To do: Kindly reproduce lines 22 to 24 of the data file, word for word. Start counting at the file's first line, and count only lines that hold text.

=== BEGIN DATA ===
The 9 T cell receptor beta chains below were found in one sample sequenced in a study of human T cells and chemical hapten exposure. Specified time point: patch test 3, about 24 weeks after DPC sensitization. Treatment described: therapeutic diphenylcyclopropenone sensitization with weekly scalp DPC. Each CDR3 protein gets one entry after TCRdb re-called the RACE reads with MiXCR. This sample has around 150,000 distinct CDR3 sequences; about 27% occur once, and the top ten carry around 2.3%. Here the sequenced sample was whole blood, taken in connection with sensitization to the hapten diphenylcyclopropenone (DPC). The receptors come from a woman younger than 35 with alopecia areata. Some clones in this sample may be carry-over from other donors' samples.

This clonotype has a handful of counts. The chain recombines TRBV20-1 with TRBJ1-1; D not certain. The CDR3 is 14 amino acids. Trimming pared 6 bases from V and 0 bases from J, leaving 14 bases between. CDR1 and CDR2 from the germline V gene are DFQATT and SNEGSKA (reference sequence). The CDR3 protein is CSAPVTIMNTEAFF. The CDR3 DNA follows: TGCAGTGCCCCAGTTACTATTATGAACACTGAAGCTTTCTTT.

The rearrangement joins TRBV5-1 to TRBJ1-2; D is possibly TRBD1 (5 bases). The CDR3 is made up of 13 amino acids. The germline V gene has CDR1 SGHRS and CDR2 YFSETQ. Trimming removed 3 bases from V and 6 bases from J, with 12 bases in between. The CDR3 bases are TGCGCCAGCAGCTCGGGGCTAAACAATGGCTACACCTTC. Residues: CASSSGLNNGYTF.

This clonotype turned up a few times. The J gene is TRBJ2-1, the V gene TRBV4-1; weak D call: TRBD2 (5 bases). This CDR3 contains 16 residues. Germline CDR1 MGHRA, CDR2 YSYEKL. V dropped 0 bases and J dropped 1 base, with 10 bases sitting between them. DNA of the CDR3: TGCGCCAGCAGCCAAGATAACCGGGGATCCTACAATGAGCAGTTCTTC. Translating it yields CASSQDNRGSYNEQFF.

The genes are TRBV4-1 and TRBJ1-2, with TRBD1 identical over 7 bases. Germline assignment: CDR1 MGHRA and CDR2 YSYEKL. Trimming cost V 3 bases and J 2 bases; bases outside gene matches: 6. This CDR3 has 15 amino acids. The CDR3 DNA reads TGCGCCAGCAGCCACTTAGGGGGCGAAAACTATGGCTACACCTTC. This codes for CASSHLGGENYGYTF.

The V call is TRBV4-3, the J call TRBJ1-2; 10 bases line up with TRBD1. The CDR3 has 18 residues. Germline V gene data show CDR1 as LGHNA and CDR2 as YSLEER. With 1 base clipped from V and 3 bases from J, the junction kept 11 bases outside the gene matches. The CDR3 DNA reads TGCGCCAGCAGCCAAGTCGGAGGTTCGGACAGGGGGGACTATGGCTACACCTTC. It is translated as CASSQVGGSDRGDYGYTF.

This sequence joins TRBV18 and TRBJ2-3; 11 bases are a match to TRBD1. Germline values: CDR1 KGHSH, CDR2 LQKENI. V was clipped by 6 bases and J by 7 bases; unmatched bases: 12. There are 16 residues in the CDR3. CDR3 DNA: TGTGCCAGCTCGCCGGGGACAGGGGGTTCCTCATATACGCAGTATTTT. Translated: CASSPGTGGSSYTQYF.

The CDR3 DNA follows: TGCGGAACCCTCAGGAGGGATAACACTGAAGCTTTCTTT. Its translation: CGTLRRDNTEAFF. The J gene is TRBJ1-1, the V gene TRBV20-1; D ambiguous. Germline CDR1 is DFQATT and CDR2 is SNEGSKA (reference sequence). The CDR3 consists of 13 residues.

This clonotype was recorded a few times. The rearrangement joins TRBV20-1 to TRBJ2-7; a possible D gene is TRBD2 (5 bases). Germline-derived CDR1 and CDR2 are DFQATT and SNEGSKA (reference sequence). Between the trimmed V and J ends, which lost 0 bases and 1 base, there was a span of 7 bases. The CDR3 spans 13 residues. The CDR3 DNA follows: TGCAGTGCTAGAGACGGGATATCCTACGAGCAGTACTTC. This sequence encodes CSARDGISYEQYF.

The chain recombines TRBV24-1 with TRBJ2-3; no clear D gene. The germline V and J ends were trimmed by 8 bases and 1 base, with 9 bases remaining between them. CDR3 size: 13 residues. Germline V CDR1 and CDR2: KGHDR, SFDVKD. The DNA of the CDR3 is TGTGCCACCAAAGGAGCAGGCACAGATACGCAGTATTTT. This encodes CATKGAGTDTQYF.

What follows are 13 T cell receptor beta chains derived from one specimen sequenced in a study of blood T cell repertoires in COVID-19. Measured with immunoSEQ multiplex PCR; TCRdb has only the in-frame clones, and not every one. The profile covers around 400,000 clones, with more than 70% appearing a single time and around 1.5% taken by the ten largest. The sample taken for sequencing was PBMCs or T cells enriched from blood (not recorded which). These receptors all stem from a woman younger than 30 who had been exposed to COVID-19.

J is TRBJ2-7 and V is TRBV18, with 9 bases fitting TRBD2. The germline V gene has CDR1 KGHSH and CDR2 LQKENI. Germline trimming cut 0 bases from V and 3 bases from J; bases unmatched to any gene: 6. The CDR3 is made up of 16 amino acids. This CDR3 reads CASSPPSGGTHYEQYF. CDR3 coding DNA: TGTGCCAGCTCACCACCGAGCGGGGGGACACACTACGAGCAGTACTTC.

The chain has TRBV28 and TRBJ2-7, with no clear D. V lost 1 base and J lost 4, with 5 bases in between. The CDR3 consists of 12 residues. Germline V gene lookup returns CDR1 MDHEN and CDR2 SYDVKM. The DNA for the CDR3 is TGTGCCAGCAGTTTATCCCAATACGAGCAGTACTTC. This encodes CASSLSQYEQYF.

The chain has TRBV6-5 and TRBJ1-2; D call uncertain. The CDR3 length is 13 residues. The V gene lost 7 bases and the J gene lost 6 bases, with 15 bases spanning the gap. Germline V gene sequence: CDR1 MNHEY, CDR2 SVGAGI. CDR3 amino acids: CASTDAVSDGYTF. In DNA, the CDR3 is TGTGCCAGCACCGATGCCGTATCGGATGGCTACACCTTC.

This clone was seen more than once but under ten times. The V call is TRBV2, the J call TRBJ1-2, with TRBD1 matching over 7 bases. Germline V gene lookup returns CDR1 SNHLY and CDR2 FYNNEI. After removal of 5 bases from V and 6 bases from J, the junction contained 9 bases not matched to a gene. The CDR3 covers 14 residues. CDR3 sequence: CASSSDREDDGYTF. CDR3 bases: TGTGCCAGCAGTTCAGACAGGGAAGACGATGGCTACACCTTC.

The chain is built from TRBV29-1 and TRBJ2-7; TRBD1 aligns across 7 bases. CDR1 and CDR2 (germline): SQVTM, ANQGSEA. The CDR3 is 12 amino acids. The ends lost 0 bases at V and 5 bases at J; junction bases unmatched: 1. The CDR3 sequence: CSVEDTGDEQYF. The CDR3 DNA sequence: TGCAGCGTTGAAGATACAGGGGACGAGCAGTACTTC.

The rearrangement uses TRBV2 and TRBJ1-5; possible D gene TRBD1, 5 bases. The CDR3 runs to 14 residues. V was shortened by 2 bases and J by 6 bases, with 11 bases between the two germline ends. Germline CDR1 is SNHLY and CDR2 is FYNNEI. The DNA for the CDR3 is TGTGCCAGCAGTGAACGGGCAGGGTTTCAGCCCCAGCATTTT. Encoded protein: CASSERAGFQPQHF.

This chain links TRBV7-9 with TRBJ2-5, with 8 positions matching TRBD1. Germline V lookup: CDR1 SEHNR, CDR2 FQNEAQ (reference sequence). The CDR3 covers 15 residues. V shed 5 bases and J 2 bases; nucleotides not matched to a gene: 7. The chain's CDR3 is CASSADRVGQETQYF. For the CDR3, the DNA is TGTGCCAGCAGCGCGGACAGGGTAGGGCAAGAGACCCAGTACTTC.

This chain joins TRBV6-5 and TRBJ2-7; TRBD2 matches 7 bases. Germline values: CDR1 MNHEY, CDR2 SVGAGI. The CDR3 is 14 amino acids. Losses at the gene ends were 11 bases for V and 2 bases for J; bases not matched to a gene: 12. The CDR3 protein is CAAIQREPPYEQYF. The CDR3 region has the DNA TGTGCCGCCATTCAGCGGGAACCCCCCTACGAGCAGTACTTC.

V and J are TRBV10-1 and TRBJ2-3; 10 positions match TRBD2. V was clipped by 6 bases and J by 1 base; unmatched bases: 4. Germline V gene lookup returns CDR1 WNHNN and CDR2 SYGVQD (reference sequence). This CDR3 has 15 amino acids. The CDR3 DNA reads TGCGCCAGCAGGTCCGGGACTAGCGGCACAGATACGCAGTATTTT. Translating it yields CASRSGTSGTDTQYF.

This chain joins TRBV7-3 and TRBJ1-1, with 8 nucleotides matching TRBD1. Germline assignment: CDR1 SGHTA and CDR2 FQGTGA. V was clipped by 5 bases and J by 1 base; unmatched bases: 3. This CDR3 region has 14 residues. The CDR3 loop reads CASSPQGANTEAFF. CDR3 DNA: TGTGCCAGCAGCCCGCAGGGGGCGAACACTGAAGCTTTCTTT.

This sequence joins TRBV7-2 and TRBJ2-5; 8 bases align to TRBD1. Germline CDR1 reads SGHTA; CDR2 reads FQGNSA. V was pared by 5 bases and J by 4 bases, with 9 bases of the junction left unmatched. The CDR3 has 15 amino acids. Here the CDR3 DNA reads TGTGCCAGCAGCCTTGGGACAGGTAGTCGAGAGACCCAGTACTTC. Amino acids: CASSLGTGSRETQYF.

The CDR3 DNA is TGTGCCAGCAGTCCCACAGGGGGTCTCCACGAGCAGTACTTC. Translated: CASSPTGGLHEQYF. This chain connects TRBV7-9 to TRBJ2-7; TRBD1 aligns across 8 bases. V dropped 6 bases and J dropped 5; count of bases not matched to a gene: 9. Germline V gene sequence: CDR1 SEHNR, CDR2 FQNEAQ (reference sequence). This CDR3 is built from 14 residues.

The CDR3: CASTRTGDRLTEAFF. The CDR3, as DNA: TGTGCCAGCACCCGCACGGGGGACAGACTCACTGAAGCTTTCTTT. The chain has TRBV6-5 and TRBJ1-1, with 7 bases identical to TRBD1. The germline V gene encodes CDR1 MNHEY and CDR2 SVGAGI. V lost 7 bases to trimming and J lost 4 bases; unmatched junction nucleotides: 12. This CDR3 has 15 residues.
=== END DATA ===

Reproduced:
This sequence joins TRBV7-2 and TRBJ2-5; 8 bases align to TRBD1. Germline CDR1 reads SGHTA; CDR2 reads FQGNSA. V was pared by 5 bases and J by 4 bases, with 9 bases of the junction left unmatched. The CDR3 has 15 amino acids. Here the CDR3 DNA reads TGTGCCAGCAGCCTTGGGACAGGTAGTCGAGAGACCCAGTACTTC. Amino acids: CASSLGTGSRETQYF.

The CDR3 DNA is TGTGCCAGCAGTCCCACAGGGGGTCTCCACGAGCAGTACTTC. Translated: CASSPTGGLHEQYF. This chain connects TRBV7-9 to TRBJ2-7; TRBD1 aligns across 8 bases. V dropped 6 bases and J dropped 5; count of bases not matched to a gene: 9. Germline V gene sequence: CDR1 SEHNR, CDR2 FQNEAQ (reference sequence). This CDR3 is built from 14 residues.

The CDR3: CASTRTGDRLTEAFF. The CDR3, as DNA: TGTGCCAGCACCCGCACGGGGGACAGACTCACTGAAGCTTTCTTT. The chain has TRBV6-5 and TRBJ1-1, with 7 bases identical to TRBD1. The germline V gene encodes CDR1 MNHEY and CDR2 SVGAGI. V lost 7 bases to trimming and J lost 4 bases; unmatched junction nucleotides: 12. This CDR3 has 15 residues.